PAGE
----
claims that the house was first known as a heather hut, about 950, deep in
the Forest of Ettrick. When King Alexander I stayed here and granted a
charter from Traquair in 1107 it must have already been a substantial
building. His stay was the first of many by the Scottish Kings throughout
the Middle Ages when it assumed the importance of a Royal Residence.
local justice was administered, and of course, royal pastimes indulged,
Hunting, Hawking and Fishing. The Forest was known for its abundance of game
and bears. Massive pillars surmounted by two carved stone bears holding the
family coat of arms flank the famous closed gates at the end of the Avenue
to the house.
With the death of Alexander III in 1286 the Golden Age of peace came to an
end. By the end of the century Scotland was at war with England.
Traquair was fortified to become part of the
defence against an English invasion, but was occupied by English troops.
Both King Edward I and II of England stayed here at this time, but with the
accession of Robert the Bruce in 1306 the house was restored to the Scottish
next 150 years the house was owned by a number of families, reverting to the
Crown at intervals, until James III gave Traquair and all its lands to his
favourite, Robert Lord Boyd. Then a few years later to his "Master of Music"
who in turn sold it on to the King's uncle the Earl of Buchan for the
equivalent today of a few pounds. Buchan's second son, James Stuart, became
the first Laird of Traquair in 1491, and it is from him that the present
family is descended.
at this time as the "turris et fortalicis de Trakware", it stood with walls
averaging nearly 6 foot thick, and can still be seen at the North West
corner of the house.James Stuart had plans to extend the tower, but he fell
with his King at the Battle of Flodden Field in 1513. In the Museum Room is
a large mural painting dating from about 1530, the time of James Stuart's
son William, the Second Laird. William's second son, John, the Fourth Laird,
was knighted at the time of Mary Queen of Scott's marriage to Henry, Lord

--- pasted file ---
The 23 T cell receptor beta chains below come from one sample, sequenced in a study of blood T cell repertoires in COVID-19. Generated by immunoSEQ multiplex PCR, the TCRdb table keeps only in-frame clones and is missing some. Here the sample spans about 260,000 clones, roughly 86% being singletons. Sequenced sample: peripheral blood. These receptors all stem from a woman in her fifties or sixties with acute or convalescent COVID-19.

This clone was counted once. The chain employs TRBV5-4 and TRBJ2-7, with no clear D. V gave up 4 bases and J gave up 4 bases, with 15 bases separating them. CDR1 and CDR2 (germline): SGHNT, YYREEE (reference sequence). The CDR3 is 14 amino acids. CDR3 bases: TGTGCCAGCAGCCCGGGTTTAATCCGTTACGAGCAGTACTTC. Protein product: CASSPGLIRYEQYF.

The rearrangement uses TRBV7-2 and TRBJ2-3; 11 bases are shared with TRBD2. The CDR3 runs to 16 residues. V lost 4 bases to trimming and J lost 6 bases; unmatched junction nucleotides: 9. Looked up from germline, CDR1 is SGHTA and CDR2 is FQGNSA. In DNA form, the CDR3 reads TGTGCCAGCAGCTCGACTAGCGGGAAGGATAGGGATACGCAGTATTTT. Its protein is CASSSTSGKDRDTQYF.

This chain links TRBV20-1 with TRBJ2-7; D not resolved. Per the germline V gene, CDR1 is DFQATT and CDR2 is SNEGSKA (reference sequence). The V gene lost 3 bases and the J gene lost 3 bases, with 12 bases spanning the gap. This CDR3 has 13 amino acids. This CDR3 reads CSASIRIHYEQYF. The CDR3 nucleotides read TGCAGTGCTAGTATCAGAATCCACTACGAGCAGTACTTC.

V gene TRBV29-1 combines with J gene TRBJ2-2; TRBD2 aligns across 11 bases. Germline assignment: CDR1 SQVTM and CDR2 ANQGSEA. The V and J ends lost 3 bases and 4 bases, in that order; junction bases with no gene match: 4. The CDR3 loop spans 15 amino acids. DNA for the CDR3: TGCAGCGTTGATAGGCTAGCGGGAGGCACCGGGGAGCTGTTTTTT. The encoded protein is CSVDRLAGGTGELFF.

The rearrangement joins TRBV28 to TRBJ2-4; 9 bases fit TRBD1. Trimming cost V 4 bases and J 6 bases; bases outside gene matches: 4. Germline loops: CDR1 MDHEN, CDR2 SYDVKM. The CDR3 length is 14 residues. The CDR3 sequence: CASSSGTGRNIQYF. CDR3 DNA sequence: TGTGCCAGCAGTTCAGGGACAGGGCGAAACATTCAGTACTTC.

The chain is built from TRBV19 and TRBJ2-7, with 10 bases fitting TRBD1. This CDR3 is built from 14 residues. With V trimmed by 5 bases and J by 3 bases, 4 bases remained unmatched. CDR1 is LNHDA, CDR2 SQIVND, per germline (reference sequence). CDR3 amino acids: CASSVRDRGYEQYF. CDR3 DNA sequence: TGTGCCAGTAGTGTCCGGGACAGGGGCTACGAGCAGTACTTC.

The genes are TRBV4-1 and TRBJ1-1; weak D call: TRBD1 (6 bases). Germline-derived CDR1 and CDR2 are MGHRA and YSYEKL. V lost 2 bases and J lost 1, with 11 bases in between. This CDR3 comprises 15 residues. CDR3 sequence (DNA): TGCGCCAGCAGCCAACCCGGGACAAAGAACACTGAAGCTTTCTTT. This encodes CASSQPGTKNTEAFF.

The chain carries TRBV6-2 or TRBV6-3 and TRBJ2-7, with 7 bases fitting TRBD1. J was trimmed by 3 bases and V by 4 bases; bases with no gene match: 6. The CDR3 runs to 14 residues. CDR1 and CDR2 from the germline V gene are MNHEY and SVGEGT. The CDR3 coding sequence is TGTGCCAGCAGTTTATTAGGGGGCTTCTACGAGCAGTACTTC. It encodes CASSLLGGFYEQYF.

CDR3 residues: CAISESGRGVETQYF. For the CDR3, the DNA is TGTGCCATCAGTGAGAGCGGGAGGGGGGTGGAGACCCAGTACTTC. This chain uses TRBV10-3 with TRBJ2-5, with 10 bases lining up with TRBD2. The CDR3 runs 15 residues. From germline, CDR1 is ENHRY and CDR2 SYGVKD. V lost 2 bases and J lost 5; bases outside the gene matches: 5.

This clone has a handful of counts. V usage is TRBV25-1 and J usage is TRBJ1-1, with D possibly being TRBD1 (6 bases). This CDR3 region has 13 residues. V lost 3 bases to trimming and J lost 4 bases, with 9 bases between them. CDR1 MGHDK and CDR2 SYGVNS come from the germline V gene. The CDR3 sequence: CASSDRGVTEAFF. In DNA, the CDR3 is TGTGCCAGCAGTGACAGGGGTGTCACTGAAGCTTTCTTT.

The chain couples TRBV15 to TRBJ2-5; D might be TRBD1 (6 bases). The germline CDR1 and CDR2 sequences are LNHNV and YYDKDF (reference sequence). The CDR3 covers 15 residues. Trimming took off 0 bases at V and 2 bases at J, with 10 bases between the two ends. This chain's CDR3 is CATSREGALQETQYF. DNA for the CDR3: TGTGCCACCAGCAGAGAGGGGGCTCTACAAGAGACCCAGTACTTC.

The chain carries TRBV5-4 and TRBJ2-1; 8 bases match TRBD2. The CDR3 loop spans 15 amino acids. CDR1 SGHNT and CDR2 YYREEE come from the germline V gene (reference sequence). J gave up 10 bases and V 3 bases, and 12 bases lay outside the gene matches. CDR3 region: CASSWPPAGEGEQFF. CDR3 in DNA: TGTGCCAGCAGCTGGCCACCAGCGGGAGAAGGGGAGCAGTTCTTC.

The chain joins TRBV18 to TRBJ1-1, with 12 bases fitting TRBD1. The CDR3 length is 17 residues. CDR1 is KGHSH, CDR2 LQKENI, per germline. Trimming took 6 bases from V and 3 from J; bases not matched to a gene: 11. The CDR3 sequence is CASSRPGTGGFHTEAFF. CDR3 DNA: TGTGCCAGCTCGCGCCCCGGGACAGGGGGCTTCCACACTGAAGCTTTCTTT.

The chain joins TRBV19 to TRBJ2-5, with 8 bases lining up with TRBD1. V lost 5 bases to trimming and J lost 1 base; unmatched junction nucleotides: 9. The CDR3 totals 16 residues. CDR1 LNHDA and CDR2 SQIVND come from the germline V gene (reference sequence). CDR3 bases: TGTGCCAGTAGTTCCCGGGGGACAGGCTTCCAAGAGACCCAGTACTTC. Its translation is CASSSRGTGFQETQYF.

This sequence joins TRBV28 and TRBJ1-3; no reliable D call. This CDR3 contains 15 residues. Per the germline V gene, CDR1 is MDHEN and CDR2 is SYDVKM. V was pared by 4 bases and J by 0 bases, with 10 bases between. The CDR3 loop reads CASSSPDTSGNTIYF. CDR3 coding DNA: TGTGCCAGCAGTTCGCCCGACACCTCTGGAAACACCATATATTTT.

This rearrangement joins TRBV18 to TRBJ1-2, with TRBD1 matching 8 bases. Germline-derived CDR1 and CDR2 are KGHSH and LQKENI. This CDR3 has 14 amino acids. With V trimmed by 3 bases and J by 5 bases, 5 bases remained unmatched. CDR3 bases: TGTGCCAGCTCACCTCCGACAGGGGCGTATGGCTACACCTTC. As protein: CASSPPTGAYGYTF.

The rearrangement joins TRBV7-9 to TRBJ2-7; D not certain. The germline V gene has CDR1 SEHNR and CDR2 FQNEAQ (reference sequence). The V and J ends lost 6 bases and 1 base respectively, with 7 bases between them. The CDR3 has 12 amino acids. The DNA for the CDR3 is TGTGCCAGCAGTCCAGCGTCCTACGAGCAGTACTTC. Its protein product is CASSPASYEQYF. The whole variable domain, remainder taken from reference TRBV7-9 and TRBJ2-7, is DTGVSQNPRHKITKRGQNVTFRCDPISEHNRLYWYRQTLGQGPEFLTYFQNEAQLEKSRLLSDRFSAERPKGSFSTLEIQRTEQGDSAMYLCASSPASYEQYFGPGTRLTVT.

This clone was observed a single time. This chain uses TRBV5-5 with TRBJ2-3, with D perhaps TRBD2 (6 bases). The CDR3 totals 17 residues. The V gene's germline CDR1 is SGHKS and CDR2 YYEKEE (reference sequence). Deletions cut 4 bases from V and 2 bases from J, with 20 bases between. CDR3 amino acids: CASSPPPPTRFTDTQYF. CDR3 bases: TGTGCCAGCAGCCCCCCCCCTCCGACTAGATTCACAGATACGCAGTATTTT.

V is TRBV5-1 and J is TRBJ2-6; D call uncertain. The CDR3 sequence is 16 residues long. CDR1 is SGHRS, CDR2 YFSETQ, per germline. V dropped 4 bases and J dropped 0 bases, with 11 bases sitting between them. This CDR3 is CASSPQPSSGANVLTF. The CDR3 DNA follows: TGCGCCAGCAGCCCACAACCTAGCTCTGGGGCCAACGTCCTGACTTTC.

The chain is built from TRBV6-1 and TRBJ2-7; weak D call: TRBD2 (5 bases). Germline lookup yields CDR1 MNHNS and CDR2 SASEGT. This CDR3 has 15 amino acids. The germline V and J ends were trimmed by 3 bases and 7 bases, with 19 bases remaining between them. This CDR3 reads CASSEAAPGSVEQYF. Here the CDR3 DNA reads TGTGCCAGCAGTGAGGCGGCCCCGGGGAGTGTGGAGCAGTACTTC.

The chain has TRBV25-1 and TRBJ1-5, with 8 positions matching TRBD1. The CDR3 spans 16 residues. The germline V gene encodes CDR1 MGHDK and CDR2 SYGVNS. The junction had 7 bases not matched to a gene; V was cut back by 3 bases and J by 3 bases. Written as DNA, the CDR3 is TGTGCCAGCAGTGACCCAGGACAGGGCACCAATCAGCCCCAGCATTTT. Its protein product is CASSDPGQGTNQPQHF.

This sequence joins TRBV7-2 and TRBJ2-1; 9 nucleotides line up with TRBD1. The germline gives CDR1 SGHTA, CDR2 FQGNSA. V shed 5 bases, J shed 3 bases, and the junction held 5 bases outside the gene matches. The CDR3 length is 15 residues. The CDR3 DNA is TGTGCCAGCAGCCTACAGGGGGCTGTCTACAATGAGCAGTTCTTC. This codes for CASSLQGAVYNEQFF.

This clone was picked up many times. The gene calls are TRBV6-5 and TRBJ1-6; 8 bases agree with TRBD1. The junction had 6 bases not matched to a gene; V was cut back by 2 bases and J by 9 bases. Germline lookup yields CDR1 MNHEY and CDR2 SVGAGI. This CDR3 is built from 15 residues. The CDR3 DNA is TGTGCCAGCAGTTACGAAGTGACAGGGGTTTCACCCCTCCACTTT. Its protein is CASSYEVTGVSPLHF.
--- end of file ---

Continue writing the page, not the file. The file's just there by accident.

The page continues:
Darnley, and was appointed Captain of the Queen's Guard. In 1566 following
the murder of Rizzio and the conspiracy against the Queen, he was
responsible for her flight to safety to Dunbar from Hollyrood Palace in
Edinburgh. Later that year Sir John was host to Mary and Darnley and their
baby son at Traquair during a hunting expedition. During this time of
religious conflict Mass had to be celebrated in secret. A hidden escape was
made for priests in case the suspicious authorities searched the house. The
present chapel dates from the middle of the 19th century when at last the
Catholic Emancipation Act enabled the family to worship openly.
Earl, Charles, married the beautiful daughter of the Fourth Earl of
Nithsdale, Lady Mary Maxwell. She bore 17 children between 1695 an 1711. In
the winter of 1715 her sister-in-law, Lady Nithsdale, rode to London where
she successfully organised Charles's escape from the notorious Tower where
he had been sentenced to death for his part in the Jacobite Rising. The two
wings extending from either side of the front of the house date from his
time, as does the wrought iron screen between them.
tradition another loyal Jacobite, the Fifth Earl of Traquair, is associated
with one of the most romantic episodes in the history of the house, the
closing of the Bear Gates. He closed the gates
one late autumn day in 1745 after wishing his guest, Prince Charles Edward
Stuart, a safe journey, with a promise that they would not be opened until
the Stuartís were restored to the throne. They have remained closed ever
since. Having been involved in power and politics for some 700 years,
Traquair has, more recently, experienced quieter times. Still very much a
family home, it has remained largely unchanged in a landscape of ancient
woodland, gardens, and forests of the Tweed valley.
last war, the 19th Laird and his wife began a programme of restoration and
repairs, which has continued to this day. As the 20th Laird wrote; "We are
happy to continue the work they started so that new generations of visitors
will delight in and learn much from a house that has become a part of
© John A. Duncan of Sketraw, KCN, FSA